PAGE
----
Determining the refractive index and thickness of thin films, which can range from less than a nanometer to several microns in thickness, is crucial for characterizing them and enhancing the performance of sensors and devices utilizing such films. Ellipsometry, a well-established method with a wide array of available commercial solutions, is commonly employed for this purpose. However, ellipsometry calculates these parameters indirectly based on optical measurements and a known optical model of the thin film material, requiring prior knowledge.
A novel approach to ascertain the thickness and refractive index of thin films is proposed by the Sensors research group led by Prof. Ignacio R. Matías at the Public University of Navarra (Spain), in collaboration with the Advanced Photonic Components Laboratory of Prof. Jacques Albert at Carleton University (Canada). This approach relies on the wavelength shifts of multiple cladding mode resonances in tilted fiber Bragg gratings (TFBGs).
Optical fiber gratings are characterized by a periodic modulation of the refractive index along the core of an optical fiber, typically a single mode fiber with an 8 µm thick core and a 125 µm thick cladding. In the case of TFBGs, the grating period is around 500 nm, and the gratings are angled relative to the optical fiber axis.
The interaction between the light propagating through the core and the light backpropagating through the cladding, resulting from reflection by the gratings, leads to the emergence of cladding mode resonances in the optical spectrum. These resonances manifest at spectral intervals approximately 1 nm wide across a wavelength range of about 100 nm. The concurrent tracking of a substantial set of resonances, each offering a distinct measurement, facilitates the accurate determination of multiple parameters.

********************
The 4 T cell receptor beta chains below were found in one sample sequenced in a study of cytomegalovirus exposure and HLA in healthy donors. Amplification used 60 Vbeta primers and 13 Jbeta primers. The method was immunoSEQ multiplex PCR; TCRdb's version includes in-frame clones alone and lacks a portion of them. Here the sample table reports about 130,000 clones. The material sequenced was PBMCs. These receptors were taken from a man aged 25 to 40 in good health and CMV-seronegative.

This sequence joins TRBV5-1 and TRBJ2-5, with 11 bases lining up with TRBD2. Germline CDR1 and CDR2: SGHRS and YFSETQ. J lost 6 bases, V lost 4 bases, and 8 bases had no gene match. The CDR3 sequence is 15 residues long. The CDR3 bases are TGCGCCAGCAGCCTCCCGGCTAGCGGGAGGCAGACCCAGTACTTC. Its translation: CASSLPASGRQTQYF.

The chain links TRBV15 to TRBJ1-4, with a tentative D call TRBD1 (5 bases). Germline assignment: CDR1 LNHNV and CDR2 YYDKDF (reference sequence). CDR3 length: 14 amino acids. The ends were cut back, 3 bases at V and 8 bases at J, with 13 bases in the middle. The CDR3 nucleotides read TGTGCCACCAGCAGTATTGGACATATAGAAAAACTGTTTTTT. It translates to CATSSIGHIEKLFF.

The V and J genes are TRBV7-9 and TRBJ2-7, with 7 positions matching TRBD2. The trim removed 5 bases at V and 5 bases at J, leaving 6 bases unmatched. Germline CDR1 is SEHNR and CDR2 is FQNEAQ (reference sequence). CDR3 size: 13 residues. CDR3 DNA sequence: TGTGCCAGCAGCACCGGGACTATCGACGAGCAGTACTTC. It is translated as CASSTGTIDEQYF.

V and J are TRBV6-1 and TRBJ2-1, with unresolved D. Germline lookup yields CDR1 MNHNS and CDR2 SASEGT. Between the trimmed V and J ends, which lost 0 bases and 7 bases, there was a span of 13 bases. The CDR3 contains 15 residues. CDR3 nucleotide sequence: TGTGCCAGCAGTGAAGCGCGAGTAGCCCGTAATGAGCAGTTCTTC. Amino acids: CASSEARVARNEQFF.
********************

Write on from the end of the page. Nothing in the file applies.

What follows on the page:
In a study published in Opto-Electronic Advances, the thickness and refractive index of a titanium dioxide (TiO2) thin film deposited on an optical fiber with a TFBG inscribed on it were simultaneously measured by analyzing the wavelength shift of eight resonances. This involved comparing the experimental wavelength shifts of these eight TFBG resonances during the deposition process with simulated shifts based on a range of thicknesses (T) and refractive index (n) values.
The solution for the thickness and refractive index of the deposited film was obtained by minimizing an error function computed for each (n, T) pair. The resulting values acquired through the TFBG (n = 2.25, final thickness of 185 nm) were within 4% of the validation measurements, which were conducted using a conventional ellipsometer and a scanning electron microscope.
This innovative approach offers a means to monitor the formation of nanoscale dielectric coatings on fibers in situ, especially for applications necessitating precise thicknesses and refractive indices, such as the optical fiber sensor field. Furthermore, the TFBG can serve as a process monitor for deposition on various substrates, ensuring uniform coatings even on dissimilarly shaped substrates.
In contrast to conventional methods that rely on co-located witness samples like ellipsometry or employ destructive measurements using coated fibers, this developed technique stands out. Therefore, this proposed method has the potential to surpass these limitations and set a new standard for measuring the thickness and refractive index of thin films deposited on optical fibers.